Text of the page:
If you’re a user of the cable-cutter utility known as Tablo, you probably also know that your options for playback are fairly limited. They have a Plex channel, which helps a lot, but there’s nothing like having a native app to play your media on that doesn’t require your PC to be running at all times.

At CES this year, Nuvyyo announced that they would be releasing a new generation of Tablo this year that had the antennas built into the device, which would give users a little more flexibility as far as where they kept the unit (probably still near a window). They also announced a new, native Roku app and an official Tablo app for Amazon’s popular streaming box, the Fire TV.

At the time of CES, they were able to demo the Roku app for me on a TCL Roku TV, but the application clearly wasn’t ready for primetime. However, starting today, a live preview of the new Roku app and Fire TV app, as well as an Android TV compatible app are available for download from their respective app repositories.

According to the press release, the Roku app is going to be in a private Roku channel for now, meaning that you’ll need to visit Tablo’s app page and register for the private channel in order to be able to install it on your Roku. The Amazon Fire TV and Android TV apps are going to be nearly identical to the interface that you get on your Tablet, phone, or on the web because they are apps built over the web interface. The major difference between these and the normal Android app is the fact that you can control them with your set top box remote. The Roku app, however, has been built from the ground up as a native Roku app to give users a high-end streaming experience. Below are some teaser images of the new Roku interface.

As of right now, the Roku app will have the following features:

·         Browse and set recordings coming in the next 24 hours via the Live TV grid guide

·         Watch live TV (including pause & rewind)

·         Browse and watch recordings (including pause, rewind and fast forward)

·         Delete recordings

A future release of the app will also feature being able to browse and set recordings for the next 14 days (rather than 24 hours) and a search capability. When these features have been implemented and the app is in what they developers consider stable condition, this new app will completely replace the current Tablo app on Roku.

The folks with Tablo have assured me that they are continuing to work on a native Android app that is more stable, but for now we’re going to have to keep using the web app (which I think will do for now and is much better than an unstable app).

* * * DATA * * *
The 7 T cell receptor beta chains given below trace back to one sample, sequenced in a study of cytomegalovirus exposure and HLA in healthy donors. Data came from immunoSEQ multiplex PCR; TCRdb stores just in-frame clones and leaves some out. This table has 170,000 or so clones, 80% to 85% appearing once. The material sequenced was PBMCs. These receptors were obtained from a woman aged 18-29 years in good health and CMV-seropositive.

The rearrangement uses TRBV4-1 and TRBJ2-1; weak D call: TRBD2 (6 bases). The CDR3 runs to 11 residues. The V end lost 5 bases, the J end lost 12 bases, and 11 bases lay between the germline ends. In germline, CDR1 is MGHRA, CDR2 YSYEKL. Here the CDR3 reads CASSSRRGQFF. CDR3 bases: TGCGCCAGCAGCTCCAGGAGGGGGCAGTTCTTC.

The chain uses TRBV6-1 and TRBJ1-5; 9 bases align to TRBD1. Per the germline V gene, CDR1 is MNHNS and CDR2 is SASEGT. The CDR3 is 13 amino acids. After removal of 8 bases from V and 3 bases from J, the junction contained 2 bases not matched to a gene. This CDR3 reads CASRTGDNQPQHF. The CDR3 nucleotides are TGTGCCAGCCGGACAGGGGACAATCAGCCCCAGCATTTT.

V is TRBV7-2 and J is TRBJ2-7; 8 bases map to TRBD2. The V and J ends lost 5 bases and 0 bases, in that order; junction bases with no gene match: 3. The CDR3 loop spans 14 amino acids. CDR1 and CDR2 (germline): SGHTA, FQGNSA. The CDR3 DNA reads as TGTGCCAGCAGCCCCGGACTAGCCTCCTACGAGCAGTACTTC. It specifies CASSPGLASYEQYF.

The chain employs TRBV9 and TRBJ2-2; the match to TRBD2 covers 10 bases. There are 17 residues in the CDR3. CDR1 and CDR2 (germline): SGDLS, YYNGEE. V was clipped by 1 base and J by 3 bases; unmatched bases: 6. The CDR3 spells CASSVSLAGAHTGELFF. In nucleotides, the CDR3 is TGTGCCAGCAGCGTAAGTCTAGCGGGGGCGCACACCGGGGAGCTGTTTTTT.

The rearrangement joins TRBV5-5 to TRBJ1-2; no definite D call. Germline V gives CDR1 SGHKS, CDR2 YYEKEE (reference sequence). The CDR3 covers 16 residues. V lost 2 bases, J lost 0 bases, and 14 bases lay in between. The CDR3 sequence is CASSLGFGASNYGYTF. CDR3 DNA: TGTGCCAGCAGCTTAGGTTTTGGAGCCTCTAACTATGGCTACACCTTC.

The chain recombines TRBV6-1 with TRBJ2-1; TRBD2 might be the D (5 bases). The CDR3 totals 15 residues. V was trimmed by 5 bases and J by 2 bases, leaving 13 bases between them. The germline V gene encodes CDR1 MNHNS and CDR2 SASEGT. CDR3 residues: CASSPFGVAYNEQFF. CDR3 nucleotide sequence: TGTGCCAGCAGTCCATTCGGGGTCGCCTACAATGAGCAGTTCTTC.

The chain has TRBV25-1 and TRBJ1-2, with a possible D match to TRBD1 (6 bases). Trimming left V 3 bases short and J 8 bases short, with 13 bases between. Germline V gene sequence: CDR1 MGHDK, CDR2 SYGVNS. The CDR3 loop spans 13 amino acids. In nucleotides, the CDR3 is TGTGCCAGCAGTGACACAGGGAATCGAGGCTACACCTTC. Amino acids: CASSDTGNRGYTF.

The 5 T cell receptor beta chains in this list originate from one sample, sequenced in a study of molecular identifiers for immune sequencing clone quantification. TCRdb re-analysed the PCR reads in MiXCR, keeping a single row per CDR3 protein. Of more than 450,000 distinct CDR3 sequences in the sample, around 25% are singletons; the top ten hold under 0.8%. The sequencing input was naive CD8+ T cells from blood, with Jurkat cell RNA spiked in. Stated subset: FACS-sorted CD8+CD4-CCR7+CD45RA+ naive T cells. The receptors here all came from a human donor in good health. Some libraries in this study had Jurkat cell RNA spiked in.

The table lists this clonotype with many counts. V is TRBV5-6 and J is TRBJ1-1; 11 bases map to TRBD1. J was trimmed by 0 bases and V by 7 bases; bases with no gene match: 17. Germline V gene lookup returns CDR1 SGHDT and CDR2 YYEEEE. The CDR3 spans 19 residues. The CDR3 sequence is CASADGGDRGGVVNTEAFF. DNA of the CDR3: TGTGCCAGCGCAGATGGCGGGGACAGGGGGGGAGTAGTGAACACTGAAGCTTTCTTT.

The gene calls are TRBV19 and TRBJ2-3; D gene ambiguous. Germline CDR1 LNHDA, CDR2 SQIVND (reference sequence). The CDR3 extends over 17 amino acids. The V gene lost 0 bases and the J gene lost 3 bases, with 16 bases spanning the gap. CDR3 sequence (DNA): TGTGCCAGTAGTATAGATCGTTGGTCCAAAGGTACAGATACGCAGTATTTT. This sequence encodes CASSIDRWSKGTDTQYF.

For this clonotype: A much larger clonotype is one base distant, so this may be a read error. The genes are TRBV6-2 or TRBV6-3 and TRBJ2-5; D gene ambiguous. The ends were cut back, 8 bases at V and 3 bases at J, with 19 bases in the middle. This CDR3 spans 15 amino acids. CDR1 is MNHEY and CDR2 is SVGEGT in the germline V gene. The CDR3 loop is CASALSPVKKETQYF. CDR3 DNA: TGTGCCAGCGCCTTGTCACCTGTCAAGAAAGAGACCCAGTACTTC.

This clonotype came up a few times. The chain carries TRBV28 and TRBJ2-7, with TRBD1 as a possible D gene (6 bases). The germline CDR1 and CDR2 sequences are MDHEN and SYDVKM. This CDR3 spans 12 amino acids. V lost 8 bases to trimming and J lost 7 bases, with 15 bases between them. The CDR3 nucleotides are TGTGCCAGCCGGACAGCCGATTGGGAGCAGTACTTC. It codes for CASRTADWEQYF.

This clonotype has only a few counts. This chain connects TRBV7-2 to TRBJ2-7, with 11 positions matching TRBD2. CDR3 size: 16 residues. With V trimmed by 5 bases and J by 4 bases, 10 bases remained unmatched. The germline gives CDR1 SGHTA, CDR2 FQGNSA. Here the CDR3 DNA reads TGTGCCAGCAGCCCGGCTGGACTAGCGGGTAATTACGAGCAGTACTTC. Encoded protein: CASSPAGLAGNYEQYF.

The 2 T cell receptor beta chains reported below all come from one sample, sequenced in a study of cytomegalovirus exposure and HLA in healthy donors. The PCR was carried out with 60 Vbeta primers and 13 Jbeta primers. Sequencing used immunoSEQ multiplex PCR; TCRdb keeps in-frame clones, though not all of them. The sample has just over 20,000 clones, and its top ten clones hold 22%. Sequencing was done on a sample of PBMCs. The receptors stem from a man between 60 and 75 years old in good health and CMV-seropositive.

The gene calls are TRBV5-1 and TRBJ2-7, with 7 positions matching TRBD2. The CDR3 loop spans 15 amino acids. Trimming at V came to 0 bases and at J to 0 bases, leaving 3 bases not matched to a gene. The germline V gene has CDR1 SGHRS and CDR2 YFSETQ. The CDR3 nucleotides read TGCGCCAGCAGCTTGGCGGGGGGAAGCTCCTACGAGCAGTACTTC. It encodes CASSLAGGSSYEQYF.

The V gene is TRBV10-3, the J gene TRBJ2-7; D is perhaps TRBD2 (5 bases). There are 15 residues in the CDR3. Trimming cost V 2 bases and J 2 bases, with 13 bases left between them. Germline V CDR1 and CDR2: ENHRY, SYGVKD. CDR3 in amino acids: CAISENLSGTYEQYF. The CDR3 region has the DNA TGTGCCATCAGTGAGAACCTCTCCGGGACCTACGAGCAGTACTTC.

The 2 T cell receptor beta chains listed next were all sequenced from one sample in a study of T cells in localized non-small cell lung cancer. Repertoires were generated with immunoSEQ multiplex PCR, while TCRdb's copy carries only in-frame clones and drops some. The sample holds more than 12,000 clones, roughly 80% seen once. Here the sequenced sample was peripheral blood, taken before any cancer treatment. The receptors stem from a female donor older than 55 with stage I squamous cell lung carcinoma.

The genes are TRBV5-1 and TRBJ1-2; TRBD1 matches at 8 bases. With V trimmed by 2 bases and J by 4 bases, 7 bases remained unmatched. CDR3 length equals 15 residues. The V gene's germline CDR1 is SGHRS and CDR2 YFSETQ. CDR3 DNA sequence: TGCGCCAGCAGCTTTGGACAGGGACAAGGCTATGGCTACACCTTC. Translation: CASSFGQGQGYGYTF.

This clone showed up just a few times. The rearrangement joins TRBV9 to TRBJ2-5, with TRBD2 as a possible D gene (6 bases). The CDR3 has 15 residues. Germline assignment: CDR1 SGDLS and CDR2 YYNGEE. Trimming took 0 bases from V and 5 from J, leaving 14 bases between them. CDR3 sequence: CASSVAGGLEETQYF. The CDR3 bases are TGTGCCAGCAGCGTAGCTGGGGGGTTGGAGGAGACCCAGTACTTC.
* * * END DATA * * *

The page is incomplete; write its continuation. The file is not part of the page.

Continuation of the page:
Update: After taking a look at the Amazon Fire TV app, I’m a little disappointed by the quality assurance over at Nuvyyo. The Fire TV app operates in the exact same way that the Android app does, in that the video player is a separate app that downloads itself when you install the main app. The problem with that, of course, is that installing apps from unknown sources directly on the Fire TV is disabled. In order to use the app as it currently stands you will need to sideload the video player app. I pulled the app from my phone and installed the app manually through adb install and it works great after that.

For users interested, here is the video player app and here are instructions for sideloading to the Fire TV.

Update 2: It turns out that at some point down the road, Amazon added the ability to install apps from unknown sources by going to settings > system > developer options > Apps from unknown as shown in the screenshot from my Amazon Fire TV just now:

Tablo Amazon Fire TV Developer Options


In addition to everything else, Tablo also announced a new firmware update today:

New Firmware Release – 2.1.28
  • Adds support for the new preview TabloRoku channel.
    • Note: After restart, Tablo will perform a database upgrade which may take up to ten minutes. Tablo will be unavailable during this period.
  • Improvements to connection performance for web app
  • Minimum free space settings on drives managed by AUTODELETE is now drive size-specific
  • Overall performance improvements
Twitter: Tablo TV, Tablo Support

About the author

Nick Schiwy

Nick is an tech enthusiast, programmer and general geek. He works full time in the IT field but still has plenty of time to keep up with all of the tech gossip that is going around!